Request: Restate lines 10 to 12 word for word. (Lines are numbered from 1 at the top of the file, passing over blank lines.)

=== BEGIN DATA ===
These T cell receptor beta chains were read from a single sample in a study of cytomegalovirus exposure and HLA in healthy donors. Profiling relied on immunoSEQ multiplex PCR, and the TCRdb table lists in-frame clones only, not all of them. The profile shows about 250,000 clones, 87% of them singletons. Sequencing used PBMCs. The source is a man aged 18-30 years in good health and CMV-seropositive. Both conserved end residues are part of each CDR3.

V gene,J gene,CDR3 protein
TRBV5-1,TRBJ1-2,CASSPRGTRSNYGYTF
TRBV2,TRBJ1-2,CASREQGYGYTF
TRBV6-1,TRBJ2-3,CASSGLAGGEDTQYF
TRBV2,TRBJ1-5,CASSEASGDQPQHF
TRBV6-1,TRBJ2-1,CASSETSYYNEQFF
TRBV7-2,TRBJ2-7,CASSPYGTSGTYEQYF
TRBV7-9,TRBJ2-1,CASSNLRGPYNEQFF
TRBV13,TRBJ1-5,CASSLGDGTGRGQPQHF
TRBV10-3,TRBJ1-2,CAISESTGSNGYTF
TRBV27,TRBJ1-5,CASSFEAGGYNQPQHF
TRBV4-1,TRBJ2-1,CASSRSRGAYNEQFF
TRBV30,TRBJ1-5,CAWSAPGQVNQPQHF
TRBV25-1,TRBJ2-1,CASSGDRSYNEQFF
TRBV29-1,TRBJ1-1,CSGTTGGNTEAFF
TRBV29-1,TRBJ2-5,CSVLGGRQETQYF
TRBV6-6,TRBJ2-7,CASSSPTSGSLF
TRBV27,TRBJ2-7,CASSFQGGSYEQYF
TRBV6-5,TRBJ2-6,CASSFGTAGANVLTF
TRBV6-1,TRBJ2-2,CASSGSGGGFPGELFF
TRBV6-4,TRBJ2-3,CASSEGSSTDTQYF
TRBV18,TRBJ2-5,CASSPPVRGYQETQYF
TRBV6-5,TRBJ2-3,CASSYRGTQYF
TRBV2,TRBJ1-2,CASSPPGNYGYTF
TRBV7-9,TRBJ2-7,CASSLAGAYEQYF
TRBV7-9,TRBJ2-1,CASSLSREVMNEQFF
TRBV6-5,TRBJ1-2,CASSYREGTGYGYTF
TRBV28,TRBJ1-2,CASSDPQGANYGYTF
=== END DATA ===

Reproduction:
TRBV13,TRBJ1-5,CASSLGDGTGRGQPQHF
TRBV10-3,TRBJ1-2,CAISESTGSNGYTF
TRBV27,TRBJ1-5,CASSFEAGGYNQPQHF